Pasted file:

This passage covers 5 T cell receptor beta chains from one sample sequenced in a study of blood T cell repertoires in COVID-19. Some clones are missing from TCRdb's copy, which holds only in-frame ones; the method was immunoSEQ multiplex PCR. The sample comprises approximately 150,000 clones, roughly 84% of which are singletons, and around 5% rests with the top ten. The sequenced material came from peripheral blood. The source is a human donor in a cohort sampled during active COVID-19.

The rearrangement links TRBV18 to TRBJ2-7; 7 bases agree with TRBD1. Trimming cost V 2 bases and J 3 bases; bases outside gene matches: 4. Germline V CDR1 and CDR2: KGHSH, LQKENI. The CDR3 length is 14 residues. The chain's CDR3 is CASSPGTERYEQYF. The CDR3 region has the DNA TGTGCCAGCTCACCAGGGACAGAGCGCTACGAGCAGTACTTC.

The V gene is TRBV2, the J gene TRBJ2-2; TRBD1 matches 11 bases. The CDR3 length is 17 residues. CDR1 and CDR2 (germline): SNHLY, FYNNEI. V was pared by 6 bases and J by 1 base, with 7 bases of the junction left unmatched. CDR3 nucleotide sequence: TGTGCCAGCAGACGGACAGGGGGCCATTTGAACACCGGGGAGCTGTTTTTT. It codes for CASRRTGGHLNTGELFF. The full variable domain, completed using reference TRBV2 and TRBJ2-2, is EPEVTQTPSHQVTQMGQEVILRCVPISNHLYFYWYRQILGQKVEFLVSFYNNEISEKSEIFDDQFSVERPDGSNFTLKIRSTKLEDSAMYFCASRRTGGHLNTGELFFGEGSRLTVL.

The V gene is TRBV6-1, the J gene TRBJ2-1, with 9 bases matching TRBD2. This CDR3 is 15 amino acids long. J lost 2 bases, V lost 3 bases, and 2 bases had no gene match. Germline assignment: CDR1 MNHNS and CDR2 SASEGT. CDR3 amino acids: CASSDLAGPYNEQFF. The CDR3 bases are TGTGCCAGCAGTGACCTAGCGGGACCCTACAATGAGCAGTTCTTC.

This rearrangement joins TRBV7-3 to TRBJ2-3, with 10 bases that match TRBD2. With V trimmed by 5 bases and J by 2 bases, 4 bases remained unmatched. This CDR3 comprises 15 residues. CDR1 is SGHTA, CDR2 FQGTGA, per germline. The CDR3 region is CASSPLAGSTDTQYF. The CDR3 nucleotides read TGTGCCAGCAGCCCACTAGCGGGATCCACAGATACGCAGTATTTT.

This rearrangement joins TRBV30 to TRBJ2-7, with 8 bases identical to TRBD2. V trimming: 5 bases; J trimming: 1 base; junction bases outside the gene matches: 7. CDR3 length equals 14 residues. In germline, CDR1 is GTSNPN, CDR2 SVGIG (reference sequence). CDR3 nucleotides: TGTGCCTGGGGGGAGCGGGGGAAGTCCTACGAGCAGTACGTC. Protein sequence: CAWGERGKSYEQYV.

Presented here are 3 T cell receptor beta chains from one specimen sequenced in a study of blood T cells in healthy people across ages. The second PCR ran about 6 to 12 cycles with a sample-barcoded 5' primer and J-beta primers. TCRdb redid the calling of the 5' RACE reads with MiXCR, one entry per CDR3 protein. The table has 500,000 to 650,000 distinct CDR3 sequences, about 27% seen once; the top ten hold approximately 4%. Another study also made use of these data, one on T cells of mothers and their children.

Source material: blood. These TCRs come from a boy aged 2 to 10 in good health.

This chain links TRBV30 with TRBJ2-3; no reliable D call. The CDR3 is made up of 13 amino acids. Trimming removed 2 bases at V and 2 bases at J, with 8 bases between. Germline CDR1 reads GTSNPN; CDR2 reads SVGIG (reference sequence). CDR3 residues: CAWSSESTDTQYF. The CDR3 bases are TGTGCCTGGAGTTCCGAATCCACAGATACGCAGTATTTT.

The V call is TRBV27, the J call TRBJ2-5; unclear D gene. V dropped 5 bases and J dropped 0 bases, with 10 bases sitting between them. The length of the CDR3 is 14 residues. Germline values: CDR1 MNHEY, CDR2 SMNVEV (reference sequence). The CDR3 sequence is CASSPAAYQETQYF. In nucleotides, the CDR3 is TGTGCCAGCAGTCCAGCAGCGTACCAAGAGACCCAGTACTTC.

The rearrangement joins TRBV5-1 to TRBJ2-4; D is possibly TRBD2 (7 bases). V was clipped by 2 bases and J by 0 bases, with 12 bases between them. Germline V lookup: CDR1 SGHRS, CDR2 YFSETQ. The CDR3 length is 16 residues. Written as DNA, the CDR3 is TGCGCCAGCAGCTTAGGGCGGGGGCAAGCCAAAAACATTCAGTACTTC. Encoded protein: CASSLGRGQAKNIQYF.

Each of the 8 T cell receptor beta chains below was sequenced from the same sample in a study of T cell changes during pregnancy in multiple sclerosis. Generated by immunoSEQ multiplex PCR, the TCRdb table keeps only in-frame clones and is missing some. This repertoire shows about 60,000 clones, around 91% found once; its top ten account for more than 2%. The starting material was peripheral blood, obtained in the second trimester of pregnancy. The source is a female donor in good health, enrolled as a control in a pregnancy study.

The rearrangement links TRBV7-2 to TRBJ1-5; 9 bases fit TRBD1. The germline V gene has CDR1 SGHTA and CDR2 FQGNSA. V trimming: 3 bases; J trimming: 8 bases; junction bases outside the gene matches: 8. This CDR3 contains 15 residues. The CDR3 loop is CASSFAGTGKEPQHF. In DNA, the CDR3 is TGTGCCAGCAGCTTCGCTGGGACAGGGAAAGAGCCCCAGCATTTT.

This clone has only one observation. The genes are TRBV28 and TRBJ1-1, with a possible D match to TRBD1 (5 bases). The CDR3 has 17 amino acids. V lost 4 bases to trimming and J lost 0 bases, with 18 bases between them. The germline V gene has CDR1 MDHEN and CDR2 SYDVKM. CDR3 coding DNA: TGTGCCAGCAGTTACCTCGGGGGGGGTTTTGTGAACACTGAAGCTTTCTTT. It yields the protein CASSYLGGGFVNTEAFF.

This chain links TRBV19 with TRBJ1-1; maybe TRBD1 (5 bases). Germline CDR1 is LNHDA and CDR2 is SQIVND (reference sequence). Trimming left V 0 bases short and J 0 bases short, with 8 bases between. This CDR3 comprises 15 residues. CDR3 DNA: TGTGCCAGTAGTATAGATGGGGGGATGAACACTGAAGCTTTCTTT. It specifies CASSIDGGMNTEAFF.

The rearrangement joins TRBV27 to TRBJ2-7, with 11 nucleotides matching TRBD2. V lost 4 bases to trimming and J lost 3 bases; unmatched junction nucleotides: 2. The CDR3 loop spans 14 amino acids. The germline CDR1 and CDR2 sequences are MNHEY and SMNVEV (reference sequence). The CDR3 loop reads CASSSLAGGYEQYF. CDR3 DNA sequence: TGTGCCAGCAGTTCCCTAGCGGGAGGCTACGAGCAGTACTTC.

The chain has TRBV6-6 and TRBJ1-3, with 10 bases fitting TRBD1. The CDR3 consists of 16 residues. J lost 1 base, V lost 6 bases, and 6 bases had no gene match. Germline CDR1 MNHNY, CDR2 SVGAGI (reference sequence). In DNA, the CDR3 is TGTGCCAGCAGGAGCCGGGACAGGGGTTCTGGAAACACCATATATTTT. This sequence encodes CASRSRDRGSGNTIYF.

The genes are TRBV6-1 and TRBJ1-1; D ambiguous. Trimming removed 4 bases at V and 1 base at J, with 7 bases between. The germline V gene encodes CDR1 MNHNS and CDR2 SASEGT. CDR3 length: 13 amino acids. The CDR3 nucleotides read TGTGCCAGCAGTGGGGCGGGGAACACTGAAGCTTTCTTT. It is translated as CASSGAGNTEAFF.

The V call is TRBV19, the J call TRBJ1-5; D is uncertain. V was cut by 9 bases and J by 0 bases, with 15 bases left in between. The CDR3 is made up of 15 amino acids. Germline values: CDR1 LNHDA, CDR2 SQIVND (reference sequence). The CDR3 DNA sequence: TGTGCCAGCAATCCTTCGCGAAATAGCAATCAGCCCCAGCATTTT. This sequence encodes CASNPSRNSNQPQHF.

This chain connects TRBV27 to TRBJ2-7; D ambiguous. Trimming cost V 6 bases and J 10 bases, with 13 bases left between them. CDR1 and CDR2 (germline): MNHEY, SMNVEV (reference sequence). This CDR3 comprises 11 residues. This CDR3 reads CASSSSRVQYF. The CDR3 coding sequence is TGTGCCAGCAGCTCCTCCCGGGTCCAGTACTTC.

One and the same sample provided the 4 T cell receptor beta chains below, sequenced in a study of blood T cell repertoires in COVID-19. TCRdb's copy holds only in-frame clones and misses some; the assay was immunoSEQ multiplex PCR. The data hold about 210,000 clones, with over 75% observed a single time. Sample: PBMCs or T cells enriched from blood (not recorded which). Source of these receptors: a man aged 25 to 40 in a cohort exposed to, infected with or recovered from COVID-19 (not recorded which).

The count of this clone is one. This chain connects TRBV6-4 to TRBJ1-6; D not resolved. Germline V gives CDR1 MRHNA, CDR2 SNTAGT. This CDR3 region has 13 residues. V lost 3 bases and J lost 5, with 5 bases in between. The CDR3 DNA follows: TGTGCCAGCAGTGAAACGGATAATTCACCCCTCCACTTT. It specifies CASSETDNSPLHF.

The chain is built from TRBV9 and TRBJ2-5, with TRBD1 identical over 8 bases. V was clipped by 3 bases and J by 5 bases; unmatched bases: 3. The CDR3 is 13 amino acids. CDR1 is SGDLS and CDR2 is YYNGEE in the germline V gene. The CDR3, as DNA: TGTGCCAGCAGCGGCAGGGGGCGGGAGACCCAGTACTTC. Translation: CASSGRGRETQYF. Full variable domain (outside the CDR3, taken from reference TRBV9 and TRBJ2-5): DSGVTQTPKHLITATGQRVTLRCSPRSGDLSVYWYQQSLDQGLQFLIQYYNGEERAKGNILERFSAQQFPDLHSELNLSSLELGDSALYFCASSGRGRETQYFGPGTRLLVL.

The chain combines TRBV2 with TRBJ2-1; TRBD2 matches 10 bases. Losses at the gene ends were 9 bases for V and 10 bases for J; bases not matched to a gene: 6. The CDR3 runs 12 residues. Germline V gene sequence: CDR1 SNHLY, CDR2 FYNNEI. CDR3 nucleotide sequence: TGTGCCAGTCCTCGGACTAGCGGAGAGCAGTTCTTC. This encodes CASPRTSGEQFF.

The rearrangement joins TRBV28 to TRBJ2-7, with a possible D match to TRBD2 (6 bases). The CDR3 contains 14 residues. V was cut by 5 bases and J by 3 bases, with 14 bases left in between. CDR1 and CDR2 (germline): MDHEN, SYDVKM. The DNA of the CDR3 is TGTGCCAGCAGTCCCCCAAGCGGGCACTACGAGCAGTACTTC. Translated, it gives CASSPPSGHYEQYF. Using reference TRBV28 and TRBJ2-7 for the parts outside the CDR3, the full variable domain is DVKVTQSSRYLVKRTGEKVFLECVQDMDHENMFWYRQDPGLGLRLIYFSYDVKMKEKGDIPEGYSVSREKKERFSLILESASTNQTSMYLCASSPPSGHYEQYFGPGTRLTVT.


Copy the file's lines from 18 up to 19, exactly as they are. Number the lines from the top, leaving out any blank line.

The genes are TRBV6-1 and TRBJ1-1; D ambiguous. Trimming removed 4 bases at V and 1 base at J, with 7 bases between. The germline V gene encodes CDR1 MNHNS and CDR2 SASEGT. CDR3 length: 13 amino acids. The CDR3 nucleotides read TGTGCCAGCAGTGGGGCGGGGAACACTGAAGCTTTCTTT. It is translated as CASSGAGNTEAFF.

The V call is TRBV19, the J call TRBJ1-5; D is uncertain. V was cut by 9 bases and J by 0 bases, with 15 bases left in between. The CDR3 is made up of 15 amino acids. Germline values: CDR1 LNHDA, CDR2 SQIVND (reference sequence). The CDR3 DNA sequence: TGTGCCAGCAATCCTTCGCGAAATAGCAATCAGCCCCAGCATTTT. This sequence encodes CASNPSRNSNQPQHF.